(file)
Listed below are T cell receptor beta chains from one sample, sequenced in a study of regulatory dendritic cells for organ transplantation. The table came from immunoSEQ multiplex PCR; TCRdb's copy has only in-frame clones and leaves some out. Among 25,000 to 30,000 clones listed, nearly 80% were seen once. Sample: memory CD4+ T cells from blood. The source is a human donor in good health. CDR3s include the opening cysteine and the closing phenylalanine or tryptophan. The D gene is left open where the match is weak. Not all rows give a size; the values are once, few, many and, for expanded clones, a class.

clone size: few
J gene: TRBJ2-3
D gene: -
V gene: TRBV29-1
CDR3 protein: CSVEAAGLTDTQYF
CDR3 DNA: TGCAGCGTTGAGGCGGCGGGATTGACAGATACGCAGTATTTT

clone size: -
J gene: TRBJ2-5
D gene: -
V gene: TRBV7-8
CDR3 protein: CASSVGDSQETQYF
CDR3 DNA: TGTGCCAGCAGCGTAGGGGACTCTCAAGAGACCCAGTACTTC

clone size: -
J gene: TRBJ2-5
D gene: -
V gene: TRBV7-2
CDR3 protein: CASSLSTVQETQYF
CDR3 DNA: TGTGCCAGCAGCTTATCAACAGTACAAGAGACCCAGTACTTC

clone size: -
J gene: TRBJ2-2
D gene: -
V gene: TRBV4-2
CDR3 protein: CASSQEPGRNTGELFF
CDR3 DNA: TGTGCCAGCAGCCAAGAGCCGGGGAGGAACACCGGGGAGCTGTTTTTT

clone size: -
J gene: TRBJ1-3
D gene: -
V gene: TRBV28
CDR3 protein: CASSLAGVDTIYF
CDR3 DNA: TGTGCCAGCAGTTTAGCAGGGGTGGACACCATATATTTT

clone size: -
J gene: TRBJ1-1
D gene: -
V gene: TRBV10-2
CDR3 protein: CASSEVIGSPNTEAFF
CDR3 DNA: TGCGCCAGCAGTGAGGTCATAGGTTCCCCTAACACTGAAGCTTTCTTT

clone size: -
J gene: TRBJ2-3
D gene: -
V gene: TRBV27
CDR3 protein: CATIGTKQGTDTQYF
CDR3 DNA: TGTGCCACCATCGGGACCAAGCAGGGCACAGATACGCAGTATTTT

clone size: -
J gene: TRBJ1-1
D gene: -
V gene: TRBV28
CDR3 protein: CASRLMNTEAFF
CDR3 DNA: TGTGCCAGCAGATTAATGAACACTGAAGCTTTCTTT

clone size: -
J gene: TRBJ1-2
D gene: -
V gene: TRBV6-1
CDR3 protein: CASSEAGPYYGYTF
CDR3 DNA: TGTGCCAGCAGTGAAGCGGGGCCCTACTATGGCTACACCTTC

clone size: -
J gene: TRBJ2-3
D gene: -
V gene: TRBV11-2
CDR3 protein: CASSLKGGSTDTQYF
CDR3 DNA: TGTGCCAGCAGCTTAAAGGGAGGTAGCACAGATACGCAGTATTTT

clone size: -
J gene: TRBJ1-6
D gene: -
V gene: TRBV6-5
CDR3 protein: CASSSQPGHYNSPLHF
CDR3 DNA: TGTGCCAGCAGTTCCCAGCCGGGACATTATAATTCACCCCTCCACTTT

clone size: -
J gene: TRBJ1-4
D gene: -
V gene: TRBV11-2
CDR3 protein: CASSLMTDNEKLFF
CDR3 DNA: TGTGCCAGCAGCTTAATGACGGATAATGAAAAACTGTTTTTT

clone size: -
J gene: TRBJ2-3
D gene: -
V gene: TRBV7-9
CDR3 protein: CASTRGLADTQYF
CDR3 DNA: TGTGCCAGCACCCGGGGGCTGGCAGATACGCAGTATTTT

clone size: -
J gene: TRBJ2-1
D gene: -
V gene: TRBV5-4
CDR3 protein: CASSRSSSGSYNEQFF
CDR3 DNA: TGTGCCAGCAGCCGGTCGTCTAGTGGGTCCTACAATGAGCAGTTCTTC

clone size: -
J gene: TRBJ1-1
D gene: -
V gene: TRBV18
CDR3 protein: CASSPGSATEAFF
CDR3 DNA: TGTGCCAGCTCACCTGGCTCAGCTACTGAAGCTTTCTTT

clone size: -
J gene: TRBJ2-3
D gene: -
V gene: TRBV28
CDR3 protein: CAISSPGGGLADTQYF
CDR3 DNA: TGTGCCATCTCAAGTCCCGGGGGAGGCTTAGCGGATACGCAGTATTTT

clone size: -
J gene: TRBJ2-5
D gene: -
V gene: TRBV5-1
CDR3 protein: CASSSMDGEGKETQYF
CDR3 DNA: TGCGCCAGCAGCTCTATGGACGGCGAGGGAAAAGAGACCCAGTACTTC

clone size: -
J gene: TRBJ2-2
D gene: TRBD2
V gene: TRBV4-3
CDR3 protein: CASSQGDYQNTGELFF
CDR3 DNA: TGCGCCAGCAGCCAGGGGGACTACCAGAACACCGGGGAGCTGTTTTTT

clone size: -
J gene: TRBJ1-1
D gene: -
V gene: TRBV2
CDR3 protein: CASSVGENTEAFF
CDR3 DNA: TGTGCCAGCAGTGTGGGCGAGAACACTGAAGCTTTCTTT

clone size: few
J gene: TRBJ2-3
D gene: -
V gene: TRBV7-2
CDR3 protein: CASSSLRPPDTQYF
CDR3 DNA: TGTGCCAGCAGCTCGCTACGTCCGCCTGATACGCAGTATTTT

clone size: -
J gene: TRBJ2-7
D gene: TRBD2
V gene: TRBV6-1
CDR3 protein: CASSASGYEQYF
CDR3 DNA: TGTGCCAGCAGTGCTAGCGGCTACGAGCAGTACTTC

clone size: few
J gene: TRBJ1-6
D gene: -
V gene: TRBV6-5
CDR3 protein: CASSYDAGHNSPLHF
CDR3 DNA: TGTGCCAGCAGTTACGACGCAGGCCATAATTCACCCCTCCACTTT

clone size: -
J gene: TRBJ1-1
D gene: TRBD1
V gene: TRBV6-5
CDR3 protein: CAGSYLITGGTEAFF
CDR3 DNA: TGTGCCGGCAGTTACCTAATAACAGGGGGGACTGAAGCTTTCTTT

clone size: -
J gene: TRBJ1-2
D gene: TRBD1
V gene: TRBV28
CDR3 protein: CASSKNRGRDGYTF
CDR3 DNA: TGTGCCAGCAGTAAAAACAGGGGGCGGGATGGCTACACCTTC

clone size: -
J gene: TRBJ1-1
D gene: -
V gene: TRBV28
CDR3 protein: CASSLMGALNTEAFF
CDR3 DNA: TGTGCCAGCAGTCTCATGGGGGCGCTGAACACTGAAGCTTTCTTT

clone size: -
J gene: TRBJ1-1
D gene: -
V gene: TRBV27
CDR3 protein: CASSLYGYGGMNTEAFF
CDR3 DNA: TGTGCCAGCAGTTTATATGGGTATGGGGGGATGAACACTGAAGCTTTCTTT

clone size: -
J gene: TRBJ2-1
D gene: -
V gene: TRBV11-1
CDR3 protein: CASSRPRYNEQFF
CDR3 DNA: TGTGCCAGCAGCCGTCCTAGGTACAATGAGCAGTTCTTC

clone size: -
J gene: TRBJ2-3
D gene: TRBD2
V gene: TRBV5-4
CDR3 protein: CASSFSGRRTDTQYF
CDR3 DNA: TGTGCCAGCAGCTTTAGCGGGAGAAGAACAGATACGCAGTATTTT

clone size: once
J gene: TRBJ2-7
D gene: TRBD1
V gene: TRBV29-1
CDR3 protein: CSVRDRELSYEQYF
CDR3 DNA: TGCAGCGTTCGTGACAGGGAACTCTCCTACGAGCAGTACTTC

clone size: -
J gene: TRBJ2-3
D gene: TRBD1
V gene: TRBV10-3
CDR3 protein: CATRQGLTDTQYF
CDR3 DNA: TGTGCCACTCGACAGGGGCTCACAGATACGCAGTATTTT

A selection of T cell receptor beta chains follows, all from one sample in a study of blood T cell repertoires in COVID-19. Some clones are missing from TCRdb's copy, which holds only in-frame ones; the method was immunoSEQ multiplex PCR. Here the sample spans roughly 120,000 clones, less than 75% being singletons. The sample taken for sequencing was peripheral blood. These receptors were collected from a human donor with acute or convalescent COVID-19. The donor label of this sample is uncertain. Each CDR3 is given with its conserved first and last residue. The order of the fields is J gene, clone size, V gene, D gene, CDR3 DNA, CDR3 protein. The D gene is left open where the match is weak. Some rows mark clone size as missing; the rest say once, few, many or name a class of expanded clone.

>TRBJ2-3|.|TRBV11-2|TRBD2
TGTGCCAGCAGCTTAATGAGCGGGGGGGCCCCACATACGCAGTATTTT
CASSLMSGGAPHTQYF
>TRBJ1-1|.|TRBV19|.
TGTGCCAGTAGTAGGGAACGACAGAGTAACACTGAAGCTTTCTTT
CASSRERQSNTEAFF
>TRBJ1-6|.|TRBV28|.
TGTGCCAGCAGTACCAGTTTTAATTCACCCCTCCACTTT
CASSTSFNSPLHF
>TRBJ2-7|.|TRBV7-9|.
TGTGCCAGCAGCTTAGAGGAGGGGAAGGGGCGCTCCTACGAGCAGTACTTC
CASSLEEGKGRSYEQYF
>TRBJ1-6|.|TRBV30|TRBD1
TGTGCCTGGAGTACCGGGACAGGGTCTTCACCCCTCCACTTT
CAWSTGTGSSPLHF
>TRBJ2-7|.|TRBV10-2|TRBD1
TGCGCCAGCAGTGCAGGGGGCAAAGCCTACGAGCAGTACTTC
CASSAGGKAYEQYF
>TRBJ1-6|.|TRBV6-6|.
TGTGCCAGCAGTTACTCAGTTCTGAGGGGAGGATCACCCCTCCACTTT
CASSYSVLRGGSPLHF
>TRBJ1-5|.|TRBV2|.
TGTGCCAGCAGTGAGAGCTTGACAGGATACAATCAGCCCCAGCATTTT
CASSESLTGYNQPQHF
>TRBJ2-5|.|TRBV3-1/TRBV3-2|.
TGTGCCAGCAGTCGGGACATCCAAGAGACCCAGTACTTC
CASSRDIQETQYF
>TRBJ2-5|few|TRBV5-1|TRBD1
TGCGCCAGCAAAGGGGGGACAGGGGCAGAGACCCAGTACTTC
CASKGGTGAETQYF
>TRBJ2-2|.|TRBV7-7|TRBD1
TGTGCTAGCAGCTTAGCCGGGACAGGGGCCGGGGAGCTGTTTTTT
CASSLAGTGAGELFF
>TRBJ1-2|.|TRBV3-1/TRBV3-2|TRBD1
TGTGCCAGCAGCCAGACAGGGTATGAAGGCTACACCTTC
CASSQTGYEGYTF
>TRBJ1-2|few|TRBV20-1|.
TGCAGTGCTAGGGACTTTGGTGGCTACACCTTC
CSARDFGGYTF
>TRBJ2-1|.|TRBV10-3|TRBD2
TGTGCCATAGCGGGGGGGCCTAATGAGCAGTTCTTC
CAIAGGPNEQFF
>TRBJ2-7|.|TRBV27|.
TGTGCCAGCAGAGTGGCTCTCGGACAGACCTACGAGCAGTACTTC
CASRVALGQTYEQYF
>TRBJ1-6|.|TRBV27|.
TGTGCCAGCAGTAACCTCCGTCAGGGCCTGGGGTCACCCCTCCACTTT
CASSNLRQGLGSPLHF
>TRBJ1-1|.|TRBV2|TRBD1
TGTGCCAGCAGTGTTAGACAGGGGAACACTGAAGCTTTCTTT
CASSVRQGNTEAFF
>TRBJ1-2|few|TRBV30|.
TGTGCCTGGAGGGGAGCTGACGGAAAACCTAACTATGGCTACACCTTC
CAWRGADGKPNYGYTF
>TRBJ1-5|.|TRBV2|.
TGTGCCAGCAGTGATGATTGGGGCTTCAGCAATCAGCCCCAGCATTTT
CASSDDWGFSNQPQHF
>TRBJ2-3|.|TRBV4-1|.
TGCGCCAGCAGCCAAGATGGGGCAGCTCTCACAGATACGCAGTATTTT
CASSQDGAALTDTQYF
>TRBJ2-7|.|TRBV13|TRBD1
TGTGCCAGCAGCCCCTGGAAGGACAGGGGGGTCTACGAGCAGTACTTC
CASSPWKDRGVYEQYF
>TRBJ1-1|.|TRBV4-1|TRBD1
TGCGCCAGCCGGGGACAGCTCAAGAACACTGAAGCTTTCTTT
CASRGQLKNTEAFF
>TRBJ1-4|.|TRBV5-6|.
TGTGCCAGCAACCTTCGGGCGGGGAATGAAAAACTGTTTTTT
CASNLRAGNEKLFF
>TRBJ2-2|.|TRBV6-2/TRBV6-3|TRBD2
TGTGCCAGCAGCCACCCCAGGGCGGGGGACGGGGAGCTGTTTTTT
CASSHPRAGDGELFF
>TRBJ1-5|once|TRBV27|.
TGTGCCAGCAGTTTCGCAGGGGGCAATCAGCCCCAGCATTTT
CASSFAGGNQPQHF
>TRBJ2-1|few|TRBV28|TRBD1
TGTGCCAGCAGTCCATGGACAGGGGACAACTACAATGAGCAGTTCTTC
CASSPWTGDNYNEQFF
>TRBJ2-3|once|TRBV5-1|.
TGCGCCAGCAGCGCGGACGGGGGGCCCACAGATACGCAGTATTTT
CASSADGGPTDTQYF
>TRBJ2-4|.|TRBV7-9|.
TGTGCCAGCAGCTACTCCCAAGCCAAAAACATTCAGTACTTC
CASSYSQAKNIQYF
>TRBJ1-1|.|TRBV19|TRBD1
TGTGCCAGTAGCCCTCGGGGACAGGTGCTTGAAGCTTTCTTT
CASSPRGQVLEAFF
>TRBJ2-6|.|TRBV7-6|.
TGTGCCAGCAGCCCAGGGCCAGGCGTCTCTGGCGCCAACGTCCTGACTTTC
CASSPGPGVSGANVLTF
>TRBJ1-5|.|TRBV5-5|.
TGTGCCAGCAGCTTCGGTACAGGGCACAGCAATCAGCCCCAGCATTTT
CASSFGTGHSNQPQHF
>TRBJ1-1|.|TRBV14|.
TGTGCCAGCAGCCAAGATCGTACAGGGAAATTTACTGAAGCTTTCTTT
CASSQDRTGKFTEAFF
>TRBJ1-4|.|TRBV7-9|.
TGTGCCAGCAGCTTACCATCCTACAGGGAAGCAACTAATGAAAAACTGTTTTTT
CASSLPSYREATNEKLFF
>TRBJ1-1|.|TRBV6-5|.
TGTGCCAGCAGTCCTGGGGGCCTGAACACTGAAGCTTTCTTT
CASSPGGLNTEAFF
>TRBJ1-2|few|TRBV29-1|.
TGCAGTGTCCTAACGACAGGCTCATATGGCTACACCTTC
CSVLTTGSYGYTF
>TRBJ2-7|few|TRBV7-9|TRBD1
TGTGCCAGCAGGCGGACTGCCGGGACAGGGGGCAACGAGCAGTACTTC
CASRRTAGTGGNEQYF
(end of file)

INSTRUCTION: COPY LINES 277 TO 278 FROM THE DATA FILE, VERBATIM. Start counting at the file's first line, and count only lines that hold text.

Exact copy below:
TGTGCCAGCAGCCAAGATCGTACAGGGAAATTTACTGAAGCTTTCTTT
CASSQDRTGKFTEAFF